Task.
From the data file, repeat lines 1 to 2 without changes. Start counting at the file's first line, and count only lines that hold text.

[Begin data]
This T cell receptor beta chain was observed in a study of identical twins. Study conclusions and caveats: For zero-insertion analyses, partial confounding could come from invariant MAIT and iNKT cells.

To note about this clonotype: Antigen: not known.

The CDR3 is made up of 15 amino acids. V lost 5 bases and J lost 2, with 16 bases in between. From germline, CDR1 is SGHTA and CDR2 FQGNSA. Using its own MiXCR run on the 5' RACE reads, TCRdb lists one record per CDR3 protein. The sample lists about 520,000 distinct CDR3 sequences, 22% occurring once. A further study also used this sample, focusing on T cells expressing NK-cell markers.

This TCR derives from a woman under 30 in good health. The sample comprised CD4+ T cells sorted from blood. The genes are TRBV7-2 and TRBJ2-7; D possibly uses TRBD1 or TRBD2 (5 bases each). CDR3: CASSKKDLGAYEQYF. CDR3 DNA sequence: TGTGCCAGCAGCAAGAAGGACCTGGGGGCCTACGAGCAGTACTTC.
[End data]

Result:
This T cell receptor beta chain was observed in a study of identical twins. Study conclusions and caveats: For zero-insertion analyses, partial confounding could come from invariant MAIT and iNKT cells.

To note about this clonotype: Antigen: not known.